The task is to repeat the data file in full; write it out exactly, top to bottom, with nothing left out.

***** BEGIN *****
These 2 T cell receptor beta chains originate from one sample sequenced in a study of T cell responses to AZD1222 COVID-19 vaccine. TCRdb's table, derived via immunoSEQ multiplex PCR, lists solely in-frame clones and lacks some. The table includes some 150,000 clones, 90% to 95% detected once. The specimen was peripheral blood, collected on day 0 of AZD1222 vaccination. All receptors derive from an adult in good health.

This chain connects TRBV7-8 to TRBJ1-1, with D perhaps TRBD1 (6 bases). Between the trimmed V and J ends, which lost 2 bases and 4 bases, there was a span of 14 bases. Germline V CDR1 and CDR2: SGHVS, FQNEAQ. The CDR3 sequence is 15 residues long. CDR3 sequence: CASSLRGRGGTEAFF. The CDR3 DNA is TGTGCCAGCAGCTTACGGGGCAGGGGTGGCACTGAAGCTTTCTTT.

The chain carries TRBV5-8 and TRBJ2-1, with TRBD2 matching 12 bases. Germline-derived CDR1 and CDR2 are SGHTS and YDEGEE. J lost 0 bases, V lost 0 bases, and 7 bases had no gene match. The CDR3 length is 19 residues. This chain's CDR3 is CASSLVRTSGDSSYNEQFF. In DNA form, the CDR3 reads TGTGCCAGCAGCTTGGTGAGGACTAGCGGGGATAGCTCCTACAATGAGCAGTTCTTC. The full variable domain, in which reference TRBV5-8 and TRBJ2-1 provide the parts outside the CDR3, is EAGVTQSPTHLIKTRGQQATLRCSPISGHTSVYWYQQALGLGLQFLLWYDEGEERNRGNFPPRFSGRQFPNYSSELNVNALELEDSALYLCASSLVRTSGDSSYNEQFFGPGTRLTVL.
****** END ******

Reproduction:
These 2 T cell receptor beta chains originate from one sample sequenced in a study of T cell responses to AZD1222 COVID-19 vaccine. TCRdb's table, derived via immunoSEQ multiplex PCR, lists solely in-frame clones and lacks some. The table includes some 150,000 clones, 90% to 95% detected once. The specimen was peripheral blood, collected on day 0 of AZD1222 vaccination. All receptors derive from an adult in good health.

This chain connects TRBV7-8 to TRBJ1-1, with D perhaps TRBD1 (6 bases). Between the trimmed V and J ends, which lost 2 bases and 4 bases, there was a span of 14 bases. Germline V CDR1 and CDR2: SGHVS, FQNEAQ. The CDR3 sequence is 15 residues long. CDR3 sequence: CASSLRGRGGTEAFF. The CDR3 DNA is TGTGCCAGCAGCTTACGGGGCAGGGGTGGCACTGAAGCTTTCTTT.

The chain carries TRBV5-8 and TRBJ2-1, with TRBD2 matching 12 bases. Germline-derived CDR1 and CDR2 are SGHTS and YDEGEE. J lost 0 bases, V lost 0 bases, and 7 bases had no gene match. The CDR3 length is 19 residues. This chain's CDR3 is CASSLVRTSGDSSYNEQFF. In DNA form, the CDR3 reads TGTGCCAGCAGCTTGGTGAGGACTAGCGGGGATAGCTCCTACAATGAGCAGTTCTTC. The full variable domain, in which reference TRBV5-8 and TRBJ2-1 provide the parts outside the CDR3, is EAGVTQSPTHLIKTRGQQATLRCSPISGHTSVYWYQQALGLGLQFLLWYDEGEERNRGNFPPRFSGRQFPNYSSELNVNALELEDSALYLCASSLVRTSGDSSYNEQFFGPGTRLTVL.